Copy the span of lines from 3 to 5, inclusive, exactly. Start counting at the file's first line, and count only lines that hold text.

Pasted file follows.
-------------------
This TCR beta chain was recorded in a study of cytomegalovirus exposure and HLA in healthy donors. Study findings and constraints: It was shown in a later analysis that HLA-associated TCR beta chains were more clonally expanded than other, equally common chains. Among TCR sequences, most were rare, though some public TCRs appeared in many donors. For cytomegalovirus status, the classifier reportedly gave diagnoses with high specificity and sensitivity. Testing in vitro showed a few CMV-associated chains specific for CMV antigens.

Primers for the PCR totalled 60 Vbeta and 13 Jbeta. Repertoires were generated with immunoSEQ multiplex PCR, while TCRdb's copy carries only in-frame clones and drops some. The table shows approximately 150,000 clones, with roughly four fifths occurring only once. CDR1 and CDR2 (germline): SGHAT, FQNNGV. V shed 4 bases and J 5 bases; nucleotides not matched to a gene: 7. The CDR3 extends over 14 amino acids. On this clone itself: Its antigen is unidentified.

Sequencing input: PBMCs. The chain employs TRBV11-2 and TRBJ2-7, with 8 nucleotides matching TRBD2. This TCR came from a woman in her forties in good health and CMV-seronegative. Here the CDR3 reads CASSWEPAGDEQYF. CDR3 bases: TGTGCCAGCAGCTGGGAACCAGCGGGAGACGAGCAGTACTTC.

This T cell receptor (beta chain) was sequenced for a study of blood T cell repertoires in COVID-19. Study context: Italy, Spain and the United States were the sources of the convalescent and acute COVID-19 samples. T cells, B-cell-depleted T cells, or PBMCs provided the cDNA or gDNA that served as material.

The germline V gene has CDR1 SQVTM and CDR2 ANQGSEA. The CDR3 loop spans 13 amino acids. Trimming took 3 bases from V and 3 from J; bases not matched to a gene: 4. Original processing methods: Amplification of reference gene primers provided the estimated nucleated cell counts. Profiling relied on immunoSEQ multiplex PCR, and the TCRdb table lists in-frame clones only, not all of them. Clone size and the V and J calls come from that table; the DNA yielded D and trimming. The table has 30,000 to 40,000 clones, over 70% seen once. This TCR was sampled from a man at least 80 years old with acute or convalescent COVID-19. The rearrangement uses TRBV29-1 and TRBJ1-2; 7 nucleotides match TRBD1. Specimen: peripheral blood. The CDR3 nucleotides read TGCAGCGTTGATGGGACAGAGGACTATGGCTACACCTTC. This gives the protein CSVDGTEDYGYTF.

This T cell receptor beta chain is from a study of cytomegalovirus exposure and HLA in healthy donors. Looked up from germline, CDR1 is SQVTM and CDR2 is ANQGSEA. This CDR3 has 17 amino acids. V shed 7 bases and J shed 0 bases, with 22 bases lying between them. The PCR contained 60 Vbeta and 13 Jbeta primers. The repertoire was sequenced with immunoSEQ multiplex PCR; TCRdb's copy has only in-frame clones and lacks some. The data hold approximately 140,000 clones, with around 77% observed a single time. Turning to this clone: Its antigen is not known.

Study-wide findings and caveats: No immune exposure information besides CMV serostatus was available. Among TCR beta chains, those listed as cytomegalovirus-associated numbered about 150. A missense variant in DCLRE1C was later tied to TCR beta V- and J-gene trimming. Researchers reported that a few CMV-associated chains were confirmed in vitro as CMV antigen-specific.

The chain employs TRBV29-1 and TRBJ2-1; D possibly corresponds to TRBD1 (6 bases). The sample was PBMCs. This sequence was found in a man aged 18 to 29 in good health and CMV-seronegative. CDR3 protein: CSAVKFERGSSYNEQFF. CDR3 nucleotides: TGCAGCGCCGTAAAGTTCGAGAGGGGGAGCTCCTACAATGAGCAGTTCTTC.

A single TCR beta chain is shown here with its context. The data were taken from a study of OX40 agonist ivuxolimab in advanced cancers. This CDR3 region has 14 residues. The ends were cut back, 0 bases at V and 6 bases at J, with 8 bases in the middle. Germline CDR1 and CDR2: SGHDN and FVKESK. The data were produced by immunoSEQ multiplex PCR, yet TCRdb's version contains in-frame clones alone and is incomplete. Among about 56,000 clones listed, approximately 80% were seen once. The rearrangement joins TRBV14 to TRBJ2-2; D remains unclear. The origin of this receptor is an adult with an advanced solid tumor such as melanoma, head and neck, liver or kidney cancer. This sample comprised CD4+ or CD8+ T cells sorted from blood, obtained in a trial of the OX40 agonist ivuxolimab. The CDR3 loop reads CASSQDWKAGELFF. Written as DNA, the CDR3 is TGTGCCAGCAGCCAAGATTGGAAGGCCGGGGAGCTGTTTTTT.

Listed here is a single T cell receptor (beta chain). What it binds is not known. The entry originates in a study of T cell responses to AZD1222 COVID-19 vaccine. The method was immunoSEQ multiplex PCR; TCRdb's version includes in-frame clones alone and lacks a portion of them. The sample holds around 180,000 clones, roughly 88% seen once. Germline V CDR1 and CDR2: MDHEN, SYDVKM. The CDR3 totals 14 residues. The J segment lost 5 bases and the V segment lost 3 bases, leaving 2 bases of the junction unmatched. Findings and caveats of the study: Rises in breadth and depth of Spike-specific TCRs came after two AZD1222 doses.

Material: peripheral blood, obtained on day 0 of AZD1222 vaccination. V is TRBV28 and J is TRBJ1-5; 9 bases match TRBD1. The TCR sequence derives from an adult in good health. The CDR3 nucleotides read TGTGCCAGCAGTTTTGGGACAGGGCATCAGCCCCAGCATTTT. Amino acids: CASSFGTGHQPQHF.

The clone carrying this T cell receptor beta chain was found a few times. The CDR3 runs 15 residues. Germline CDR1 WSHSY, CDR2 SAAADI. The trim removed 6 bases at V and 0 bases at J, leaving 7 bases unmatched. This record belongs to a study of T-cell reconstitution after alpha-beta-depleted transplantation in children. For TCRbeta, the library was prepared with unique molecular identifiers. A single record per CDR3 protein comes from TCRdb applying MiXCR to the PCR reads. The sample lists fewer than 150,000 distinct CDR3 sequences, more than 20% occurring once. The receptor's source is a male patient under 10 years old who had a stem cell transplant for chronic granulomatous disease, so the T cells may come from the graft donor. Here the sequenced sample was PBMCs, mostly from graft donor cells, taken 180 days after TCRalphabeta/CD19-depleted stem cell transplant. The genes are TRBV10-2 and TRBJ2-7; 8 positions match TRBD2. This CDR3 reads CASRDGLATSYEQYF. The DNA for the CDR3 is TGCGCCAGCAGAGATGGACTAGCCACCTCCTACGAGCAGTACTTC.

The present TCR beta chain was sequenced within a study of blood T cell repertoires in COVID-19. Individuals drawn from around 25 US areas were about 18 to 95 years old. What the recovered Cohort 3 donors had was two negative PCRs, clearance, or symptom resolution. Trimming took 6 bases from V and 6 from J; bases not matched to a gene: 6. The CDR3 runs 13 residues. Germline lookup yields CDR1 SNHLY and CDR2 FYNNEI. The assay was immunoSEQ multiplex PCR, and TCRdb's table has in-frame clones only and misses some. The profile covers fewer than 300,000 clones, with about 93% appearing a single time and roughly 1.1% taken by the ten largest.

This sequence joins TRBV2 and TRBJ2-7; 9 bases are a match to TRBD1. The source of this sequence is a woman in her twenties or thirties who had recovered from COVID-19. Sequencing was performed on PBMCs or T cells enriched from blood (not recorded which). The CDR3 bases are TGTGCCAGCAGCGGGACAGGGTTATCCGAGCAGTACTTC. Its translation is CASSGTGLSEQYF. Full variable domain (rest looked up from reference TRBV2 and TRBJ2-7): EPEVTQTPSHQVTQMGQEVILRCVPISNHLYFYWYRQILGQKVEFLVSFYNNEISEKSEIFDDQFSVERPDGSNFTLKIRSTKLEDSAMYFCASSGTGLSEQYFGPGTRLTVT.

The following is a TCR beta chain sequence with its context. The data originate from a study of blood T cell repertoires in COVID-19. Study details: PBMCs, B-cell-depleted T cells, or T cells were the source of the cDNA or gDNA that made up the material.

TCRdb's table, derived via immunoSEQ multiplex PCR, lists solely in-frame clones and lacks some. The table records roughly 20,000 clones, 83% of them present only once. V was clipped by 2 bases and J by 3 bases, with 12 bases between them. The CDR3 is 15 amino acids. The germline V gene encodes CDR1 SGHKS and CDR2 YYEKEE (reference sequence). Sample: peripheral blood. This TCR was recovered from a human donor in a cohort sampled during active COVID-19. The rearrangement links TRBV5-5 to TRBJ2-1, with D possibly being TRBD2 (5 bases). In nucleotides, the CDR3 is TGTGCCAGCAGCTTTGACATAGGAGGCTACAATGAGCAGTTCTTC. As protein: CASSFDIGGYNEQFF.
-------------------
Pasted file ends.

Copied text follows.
Sequencing input: PBMCs. The chain employs TRBV11-2 and TRBJ2-7, with 8 nucleotides matching TRBD2. This TCR came from a woman in her forties in good health and CMV-seronegative. Here the CDR3 reads CASSWEPAGDEQYF. CDR3 bases: TGTGCCAGCAGCTGGGAACCAGCGGGAGACGAGCAGTACTTC.

This T cell receptor (beta chain) was sequenced for a study of blood T cell repertoires in COVID-19. Study context: Italy, Spain and the United States were the sources of the convalescent and acute COVID-19 samples. T cells, B-cell-depleted T cells, or PBMCs provided the cDNA or gDNA that served as material.

The germline V gene has CDR1 SQVTM and CDR2 ANQGSEA. The CDR3 loop spans 13 amino acids. Trimming took 3 bases from V and 3 from J; bases not matched to a gene: 4. Original processing methods: Amplification of reference gene primers provided the estimated nucleated cell counts. Profiling relied on immunoSEQ multiplex PCR, and the TCRdb table lists in-frame clones only, not all of them. Clone size and the V and J calls come from that table; the DNA yielded D and trimming. The table has 30,000 to 40,000 clones, over 70% seen once. This TCR was sampled from a man at least 80 years old with acute or convalescent COVID-19. The rearrangement uses TRBV29-1 and TRBJ1-2; 7 nucleotides match TRBD1. Specimen: peripheral blood. The CDR3 nucleotides read TGCAGCGTTGATGGGACAGAGGACTATGGCTACACCTTC. This gives the protein CSVDGTEDYGYTF.